Libya’s changing game
The arrival of Faiez al-Sarraj and seven members of the Presidency Council (PC) of the Government of National Accord, established under the UN-brokered Libya Political Agreement (LPA), in Tripoli brought a new dynamic to Libyan politics.
Many in Tripoli were fed up with endless political quarrels, the dire economic situation, the crime rate and the slogans of the General National Congress (GNC), the Islamist-leaning rival parliament in Tripoli, and its “Salvation government”. This facilitated a widely positive attitude towards Sarraj.
However, the decisive element allowing the entry was the partially active, partially tacit support of most of the major militias in and around Tripoli. Some of them belong to the best-equipped and most efficient forces in Tripoli.
The breaking line between support and rejection of the Government of National Accord runs directly through the Libya Dawn coalition, the militia alliance behind the GNC. Misrata, whose militias play a key role within Libya Dawn, is also deeply divided. The city’s Islamists support the Benghazi Revolutionary Shura Council in its fight against General Khalifa Haftar, and several of Misrata’s most powerful militias remain the security backbone for the GNA and key to the fight against the Islamic State (ISIS).
The Sarraj government will establish itself under the protection of local militias. The international community will try to strengthen it, emphasising international recognition, and will probably lift the arms embargo. The Government of National Accord will act widely independent from the House of Representatives (HoR), Libya’s internationally recognised parliament, and try to establish facts on the ground, while consciously violating the LPA and Libya’s constitution.
All this will probably allow Sarraj to establish control over the Libyan Investment Authority, the National Oil Corporation and the Central Bank of Libya. This will give his government the ability to control the flow of funding.
However, as long as the Government of National Accord is not endorsed by the HoR its legal status is debatable.
The State Council, a consultative body foreseen in the LPA, had a constituent meeting April 5th.
According to the agreement, it should include 145 members elected during GNC elections in July 2012. Actually, it consists of 82 members of the GNC. Many of them are “replacements” for original GNC members. Abdulrahman Swehli, one of the most influential politicians from Misrata, was elected president of the State Council.
The GNC remnants will be ignored by Sarraj and disappear in irrelevance.
Most of the Islamists have realised the advantage of having the Government of National Accord dependent on their protection in Tripoli. Their influence on the new government will surface over time. This could lead to something similar to what happened in 2012-14 when every government was blackmailed by armed groups. If Sarraj manages to limit their influence, he will face an increasingly violent opposition.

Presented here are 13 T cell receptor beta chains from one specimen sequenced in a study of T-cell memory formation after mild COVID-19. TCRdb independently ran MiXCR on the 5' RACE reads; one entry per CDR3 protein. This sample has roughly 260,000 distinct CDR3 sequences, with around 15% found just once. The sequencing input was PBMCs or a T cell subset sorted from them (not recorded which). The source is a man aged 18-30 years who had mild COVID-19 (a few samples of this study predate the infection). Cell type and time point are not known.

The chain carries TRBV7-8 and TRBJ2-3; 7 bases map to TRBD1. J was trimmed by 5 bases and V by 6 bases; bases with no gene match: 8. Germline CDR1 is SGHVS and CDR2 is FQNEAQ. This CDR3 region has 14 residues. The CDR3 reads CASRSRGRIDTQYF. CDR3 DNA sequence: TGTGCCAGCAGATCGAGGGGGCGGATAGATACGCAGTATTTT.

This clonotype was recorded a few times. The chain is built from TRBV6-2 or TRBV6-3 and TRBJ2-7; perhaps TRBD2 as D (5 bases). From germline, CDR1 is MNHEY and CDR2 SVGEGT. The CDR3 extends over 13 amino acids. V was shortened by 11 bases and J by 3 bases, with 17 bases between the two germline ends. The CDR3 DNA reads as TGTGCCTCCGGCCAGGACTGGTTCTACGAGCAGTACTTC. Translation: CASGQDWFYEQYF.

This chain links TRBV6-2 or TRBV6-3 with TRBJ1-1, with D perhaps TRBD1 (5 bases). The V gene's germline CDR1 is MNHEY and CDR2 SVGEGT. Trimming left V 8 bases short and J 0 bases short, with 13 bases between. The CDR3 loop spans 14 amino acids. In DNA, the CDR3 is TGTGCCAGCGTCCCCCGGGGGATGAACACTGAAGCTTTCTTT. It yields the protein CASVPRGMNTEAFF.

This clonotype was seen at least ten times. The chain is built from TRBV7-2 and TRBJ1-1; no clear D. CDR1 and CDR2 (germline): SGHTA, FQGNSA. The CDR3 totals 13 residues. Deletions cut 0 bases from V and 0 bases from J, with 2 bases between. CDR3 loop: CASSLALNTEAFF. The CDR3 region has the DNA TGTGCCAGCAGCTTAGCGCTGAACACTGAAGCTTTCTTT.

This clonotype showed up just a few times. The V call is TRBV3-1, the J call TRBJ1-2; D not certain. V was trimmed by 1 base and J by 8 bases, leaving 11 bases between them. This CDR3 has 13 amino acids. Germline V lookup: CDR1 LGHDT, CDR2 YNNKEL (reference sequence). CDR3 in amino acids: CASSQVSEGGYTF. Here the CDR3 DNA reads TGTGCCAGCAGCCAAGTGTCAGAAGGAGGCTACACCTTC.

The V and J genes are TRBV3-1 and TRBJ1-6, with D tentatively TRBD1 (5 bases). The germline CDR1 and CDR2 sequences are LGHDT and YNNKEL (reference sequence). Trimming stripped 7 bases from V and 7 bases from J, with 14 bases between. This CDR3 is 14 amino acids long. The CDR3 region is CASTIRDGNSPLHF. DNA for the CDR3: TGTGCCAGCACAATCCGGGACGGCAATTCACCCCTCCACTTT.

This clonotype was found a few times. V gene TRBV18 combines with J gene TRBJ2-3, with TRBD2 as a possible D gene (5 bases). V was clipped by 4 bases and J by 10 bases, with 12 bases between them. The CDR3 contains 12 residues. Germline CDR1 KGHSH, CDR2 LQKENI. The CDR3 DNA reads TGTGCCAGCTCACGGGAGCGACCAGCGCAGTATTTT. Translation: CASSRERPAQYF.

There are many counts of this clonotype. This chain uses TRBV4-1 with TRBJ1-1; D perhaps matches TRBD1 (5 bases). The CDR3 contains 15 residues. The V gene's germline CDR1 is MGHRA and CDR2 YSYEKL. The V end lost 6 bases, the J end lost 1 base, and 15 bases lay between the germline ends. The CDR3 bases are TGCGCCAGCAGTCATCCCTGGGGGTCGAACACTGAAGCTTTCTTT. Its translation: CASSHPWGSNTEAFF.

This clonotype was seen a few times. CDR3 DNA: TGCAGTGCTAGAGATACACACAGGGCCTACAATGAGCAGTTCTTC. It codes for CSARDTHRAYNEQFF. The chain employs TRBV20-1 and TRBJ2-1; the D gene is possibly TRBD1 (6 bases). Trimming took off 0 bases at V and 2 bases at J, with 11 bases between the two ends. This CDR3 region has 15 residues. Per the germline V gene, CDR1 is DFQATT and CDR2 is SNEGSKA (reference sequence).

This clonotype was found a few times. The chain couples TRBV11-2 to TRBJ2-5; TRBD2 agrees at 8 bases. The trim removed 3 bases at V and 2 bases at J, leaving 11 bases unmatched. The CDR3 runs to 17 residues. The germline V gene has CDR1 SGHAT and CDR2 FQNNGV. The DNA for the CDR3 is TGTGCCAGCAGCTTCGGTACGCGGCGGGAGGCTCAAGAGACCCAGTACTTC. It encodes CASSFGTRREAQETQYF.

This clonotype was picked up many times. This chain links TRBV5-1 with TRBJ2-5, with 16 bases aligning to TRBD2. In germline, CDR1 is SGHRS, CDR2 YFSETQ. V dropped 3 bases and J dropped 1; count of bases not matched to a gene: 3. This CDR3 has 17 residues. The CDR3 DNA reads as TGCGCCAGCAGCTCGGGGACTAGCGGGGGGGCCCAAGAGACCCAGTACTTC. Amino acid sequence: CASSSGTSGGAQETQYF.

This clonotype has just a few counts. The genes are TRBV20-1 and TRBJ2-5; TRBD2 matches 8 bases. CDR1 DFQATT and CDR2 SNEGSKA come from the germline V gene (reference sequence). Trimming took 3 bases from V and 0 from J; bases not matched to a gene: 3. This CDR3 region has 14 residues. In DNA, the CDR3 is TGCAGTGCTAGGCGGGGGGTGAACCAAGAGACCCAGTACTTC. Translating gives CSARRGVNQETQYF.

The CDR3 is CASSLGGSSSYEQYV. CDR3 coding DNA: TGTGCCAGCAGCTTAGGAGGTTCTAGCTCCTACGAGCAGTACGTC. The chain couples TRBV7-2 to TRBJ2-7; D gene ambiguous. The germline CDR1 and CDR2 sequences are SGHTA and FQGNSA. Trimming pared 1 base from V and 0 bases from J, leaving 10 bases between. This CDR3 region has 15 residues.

Many of the HoR leaders and Haftar are convinced this will happen. Consequently, they try to prevent a full recognition of the Government of National Accord.
The HoR will act carefully not to lose its international recognition and its legislative status according to the LPA. HoR President Ageela Saleh, already subject to European sanctions, will insist that recognition by the HoR is a precondition for the Government of National Accord, as stated in the agreement. Haftar will lower his profile and argue that the HoR is the responsible authority to give him guidance.
As long as the HoR has not recognised the Government of National Accord, Haftar will not either. He has said he will work with any HoR-approved government.
The Cyrenaica federalists, including leading HoR member Abu Bakr Bueira, will derive momentum from these developments. The objective will be autonomy, not independence, staying within the framework of the country and to keep access to funding. It could well be that a local government will be established. The federalists will enjoy the support of Egypt, which has vital security interests in the Cyrenaica; from Russia and probably from the United Arab Emirates.
A military council is considered by the leadership in the east as a measure of a last resort. It is aware of the negative consequences. Obviously wide international rejection can be expected.
ISIS has been aggressively patrolling the territory near the Sirte basin but does not have sufficient forces for a permanent occupation. It will expand and probably target the Government of National Accord in Tripoli. Certainly, ISIS will prevent renewed oil exports from Gulf of Sidra terminals.